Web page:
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"April is the cruellest month." This observation, echoing Chaucer, opens the most important poem of the twentieth century. As often imitated as it has been parodied, T.S. Eliot's The Waste Land introduced a new poetry to the world. Fragmented, polyphonic, multilingual, and mythical in scope, The Waste Land is a haunting vision of postwar Britain and a powerful excavation of self.

Produktbeschreibung
"April is the cruellest month." This observation, echoing Chaucer, opens the most important poem of the twentieth century. As often imitated as it has been parodied, T.S. Eliot's The Waste Land introduced a new poetry to the world. Fragmented, polyphonic, multilingual, and mythical in scope, The Waste Land is a haunting vision of postwar Britain and a powerful excavation of self.
Autorenporträt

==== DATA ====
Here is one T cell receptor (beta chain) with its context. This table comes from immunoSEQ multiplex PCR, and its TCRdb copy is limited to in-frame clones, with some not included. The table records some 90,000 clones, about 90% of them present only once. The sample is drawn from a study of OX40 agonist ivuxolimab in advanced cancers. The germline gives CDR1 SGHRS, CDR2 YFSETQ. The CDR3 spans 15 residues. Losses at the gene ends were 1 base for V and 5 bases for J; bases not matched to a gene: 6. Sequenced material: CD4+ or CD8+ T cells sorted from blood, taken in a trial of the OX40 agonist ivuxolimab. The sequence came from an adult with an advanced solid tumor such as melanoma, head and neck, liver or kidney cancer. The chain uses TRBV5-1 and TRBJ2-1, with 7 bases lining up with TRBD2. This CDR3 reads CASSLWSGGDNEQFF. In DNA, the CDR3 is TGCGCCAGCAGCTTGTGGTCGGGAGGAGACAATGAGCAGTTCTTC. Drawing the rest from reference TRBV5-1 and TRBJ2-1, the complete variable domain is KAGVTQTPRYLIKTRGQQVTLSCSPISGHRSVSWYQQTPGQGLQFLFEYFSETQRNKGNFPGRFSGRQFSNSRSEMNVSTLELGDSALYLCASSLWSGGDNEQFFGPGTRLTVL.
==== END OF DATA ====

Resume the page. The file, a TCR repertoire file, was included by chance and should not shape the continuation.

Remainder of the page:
T.S. Eliot (1888-1965) was a British poet of American descent. Born in St. Louis, Missouri to a prominent family from Boston, Eliot was raised in a religious and intellectual household. Childhood ailments left Eliot isolated for much of his youth, encouraging his interest in literature. At the age of ten, he entered a preparatory school where he studied Latin, Ancient Greek, French, and German. During this time, he also began writing poetry. From 1906 to 1909, he studied at Harvard University, earning a Master of Arts in English literature and introducing himself to the poetry of the French Symbolists. Over the next several years, he studied Indian philosophy and Sanskrit at the Harvard Graduate School before attending Oxford on a scholarship to Merton College. Tiring of academic life, however, he abandoned his studies and moved to London, where he met the poet Ezra Pound. With Pound's encouragement and editing, Eliot published such poems as "The Love Song of J. Alfred Prufrock" (1915) and "The Waste Land" (1922), works that earned him a reputation as one of the twentieth century's leading poets and a major figure in literary Modernism. Living in England with his wife Vivienne-from whom he would separate in 1932-Eliot worked as a prominent publisher for Faber and Faber, working with such poets as W.H. Auden and Ted Hughes. He converted to Anglicanism in 1927, an event that inspired his poem "Ash-Wednesday" (1930) and led to the composition of his masterpiece Four Quartets (1943). Eliot was awarded the Nobel Prize in Literature in 1948.